See that guy in front of you in traffic, ranting at the slow drivers? Better hope your kids are not on the same soccer team. Even better, hope it’s not you.
Jay Goldstein, a researcher at the University of Maryland, says that if you have a tendency to become upset while driving, you are more likely to be the kind of parent who explodes in anger at your children’s sporting events.
The study, which appeared in June’s Journal of Applied Social Psychology, found that ego defensiveness, one of the triggers that ignites road rage, also kicks off parental “sideline rage,” and that a parent with a control-oriented personality is more likely to react to that trigger by becoming angry and aggressive.
Mr. Goldstein surveyed Washington-area parents at youth soccer games and found that parents became angry when their ego got in the way.
More than half of the 340 parents Mr. Goldstein interviewed admitted getting angry during a game. Of that number, more than one-third said their anger was directed toward the referee. Most parents who reported getting angry said they were only slightly angry for less than two minutes, while about 40 percent reported responding to their anger with actions that ranged from muttering to themselves to yelling and walking toward the field.
“This comes as no great surprise to anyone who has witnessed a game,” Mr. Goldstein says. “But a more disturbing fact is that more than a quarter said their anger was directed at a child or the team. When they perceived something that happened during the game to be personally directed at them or their child, they got angry. That’s consistent with findings on road rage.”
Obviously, certain personality types have a quicker trigger than others, whether it is in traffic, at the workplace, in the home or on the sidelines, Mr. Goldstein says. The Type-A personalities — the kind that line Washington’s power corridors — are more likely to take things personally and flare up at referees, players, even their own child.
“Control-oriented people are the kind who try to ‘keep up with the Joneses,’” Mr. Goldstein says. “They have a harder time controlling their reactions. They more quickly become one of ‘those’ parents than the parents who are able to separate their ego from their kids and events on the field.”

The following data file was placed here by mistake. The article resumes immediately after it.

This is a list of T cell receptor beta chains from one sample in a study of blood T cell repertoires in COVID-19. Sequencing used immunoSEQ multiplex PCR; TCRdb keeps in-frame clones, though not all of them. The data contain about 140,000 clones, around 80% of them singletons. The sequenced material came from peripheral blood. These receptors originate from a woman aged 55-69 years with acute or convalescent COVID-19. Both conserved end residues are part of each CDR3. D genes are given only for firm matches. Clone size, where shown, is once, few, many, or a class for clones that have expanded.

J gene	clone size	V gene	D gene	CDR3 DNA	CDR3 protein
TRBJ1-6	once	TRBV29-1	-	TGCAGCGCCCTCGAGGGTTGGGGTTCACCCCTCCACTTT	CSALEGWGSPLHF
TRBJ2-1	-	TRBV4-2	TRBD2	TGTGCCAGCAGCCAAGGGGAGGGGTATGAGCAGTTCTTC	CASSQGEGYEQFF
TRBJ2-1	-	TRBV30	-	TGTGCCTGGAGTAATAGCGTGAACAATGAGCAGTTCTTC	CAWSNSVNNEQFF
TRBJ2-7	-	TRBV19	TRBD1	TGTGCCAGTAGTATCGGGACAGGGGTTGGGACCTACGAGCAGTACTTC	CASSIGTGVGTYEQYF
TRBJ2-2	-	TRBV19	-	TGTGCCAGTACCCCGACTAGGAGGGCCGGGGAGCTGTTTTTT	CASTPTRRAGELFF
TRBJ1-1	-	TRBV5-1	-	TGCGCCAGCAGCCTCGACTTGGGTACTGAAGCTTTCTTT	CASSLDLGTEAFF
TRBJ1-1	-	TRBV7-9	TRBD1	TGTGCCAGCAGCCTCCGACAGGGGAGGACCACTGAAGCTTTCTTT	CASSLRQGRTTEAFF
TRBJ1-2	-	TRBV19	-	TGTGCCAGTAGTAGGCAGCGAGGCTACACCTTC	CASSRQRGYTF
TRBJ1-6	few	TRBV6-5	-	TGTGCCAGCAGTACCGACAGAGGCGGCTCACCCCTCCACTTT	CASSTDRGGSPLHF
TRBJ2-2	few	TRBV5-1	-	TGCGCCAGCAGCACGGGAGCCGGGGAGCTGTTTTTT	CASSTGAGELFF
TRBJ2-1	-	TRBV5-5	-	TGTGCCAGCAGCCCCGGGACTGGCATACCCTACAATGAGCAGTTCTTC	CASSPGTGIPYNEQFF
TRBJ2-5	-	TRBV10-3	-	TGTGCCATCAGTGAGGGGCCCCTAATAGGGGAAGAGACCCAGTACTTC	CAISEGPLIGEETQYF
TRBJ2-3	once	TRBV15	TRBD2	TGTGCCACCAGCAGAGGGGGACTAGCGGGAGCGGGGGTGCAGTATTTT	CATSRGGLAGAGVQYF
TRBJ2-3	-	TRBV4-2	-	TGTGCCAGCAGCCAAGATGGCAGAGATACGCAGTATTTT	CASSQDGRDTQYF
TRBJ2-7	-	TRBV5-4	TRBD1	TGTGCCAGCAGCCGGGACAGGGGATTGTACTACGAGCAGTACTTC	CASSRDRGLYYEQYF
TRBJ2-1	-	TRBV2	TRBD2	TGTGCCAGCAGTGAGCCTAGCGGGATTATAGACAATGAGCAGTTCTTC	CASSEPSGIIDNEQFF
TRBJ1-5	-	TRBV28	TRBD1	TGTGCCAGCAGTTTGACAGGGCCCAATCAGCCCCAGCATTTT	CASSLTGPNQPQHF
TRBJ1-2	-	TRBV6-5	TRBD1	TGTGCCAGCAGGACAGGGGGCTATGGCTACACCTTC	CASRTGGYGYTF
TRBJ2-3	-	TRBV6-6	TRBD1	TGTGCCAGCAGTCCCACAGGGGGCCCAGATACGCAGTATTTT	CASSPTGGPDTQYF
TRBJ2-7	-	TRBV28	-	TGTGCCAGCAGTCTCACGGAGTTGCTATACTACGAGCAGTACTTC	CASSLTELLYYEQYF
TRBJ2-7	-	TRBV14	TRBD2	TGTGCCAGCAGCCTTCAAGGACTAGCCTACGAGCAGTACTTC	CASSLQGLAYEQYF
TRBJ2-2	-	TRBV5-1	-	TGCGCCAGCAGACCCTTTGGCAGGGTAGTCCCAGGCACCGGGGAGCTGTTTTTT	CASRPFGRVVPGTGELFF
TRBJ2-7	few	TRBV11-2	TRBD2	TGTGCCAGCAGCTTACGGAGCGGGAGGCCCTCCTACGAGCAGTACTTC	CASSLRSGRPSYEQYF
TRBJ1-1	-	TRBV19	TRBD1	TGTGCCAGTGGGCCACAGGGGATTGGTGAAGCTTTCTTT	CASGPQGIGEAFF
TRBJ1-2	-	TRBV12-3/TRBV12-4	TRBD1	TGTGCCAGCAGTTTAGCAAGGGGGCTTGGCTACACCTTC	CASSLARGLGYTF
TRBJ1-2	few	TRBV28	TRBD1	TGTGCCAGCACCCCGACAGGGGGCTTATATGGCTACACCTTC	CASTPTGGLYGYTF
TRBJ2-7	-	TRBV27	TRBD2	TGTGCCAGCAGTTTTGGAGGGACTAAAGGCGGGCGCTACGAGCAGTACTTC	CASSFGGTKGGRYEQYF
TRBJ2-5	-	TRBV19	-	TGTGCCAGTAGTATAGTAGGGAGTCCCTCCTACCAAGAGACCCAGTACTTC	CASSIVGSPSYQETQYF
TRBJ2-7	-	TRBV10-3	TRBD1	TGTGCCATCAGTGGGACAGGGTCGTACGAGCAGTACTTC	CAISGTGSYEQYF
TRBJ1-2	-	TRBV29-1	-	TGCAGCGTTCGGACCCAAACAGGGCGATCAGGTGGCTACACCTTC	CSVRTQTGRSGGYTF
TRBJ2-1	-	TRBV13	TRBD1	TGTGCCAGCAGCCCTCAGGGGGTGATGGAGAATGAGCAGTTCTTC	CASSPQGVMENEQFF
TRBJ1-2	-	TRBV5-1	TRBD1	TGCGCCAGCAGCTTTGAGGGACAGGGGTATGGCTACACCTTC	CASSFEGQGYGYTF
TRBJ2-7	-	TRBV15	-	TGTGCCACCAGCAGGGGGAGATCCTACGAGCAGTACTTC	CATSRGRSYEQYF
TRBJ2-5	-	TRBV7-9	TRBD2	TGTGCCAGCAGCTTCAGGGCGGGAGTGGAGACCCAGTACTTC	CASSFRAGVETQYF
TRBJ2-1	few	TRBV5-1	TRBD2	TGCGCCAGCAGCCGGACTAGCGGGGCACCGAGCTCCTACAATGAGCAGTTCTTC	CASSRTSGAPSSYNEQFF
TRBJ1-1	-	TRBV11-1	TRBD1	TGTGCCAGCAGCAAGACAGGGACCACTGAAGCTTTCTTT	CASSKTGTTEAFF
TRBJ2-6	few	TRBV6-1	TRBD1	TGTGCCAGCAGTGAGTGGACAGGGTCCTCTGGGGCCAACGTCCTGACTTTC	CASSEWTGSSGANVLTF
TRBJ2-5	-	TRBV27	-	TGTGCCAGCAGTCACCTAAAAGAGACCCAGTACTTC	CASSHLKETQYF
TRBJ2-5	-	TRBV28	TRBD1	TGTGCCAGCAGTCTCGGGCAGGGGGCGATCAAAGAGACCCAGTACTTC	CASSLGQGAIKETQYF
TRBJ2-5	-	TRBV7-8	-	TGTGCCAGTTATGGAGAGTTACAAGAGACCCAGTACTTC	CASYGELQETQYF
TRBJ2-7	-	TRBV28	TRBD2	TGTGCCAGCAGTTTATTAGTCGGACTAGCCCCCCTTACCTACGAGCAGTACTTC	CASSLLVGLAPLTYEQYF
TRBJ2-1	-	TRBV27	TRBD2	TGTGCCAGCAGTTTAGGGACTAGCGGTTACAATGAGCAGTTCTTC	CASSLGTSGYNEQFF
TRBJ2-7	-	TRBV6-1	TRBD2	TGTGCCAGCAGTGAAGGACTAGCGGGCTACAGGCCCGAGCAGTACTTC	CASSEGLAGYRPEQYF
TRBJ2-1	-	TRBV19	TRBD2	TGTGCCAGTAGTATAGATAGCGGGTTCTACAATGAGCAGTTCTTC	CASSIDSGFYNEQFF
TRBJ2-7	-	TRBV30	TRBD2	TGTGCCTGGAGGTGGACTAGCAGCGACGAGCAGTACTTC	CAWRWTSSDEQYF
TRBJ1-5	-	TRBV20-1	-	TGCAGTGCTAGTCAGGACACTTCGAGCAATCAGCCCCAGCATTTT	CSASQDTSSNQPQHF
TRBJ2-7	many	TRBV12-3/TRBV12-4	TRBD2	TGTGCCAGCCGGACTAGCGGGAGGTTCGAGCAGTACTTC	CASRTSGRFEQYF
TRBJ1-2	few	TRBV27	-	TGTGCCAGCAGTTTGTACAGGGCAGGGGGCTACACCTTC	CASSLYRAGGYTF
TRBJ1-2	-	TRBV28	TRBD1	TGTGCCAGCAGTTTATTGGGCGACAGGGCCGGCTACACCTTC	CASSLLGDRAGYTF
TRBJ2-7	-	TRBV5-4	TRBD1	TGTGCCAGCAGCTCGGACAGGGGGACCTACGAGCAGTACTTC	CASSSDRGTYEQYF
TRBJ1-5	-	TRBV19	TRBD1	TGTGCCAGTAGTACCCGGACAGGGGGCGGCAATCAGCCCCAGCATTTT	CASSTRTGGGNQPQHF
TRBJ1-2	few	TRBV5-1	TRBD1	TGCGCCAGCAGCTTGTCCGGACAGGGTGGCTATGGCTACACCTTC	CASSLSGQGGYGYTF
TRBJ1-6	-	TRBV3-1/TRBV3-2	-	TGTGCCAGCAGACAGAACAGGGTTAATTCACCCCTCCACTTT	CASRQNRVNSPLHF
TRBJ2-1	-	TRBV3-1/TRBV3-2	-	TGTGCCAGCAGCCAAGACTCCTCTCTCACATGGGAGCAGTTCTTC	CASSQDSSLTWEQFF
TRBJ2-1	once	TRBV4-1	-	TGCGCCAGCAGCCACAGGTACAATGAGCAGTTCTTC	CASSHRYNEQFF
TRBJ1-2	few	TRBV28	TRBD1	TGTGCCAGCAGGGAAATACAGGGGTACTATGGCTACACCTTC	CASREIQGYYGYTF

However, Mr. Goldstein says, even autonomy-oriented parents get angry, and when they do, ego defensiveness is the trigger.
“No personality is really free,” he says. “It just takes calmer people longer to get there. While they’re more able to control it, once they react to the psychological trigger, the train has already left the station.”
An increasing trend
Mr. Goldstein has been involved with youth sports leagues for nearly two decades as a promoter, and now a researcher. During that time, he has noticed the changing landscape. Youth leagues for many kinds of sports — hockey, baseball, soccer and football, among them — are no longer just weekend recreation activities. Children are getting involved in sports earlier and playing on select teams where more is riding on the child’s performance. As the stakes get higher, parental emotions get testier. One only needs to look to news reports of fistfights between dads in the stands or check the number of books on the subject to see this trend.
“We now know that this is an issue,” Mr. Goldstein says. “We read about the brawls, but what is really going on? How is this impacting the kids? I have to believe we will see some detrimental impact on them.”
Baseball legend Cal Ripken Jr. says in his 2006 book “Parenting Young Athletes the Ripken Way,” that parents on the sidelines should think of themselves as older and wiser and remove themselves from the emotional aspects of the game — if possible.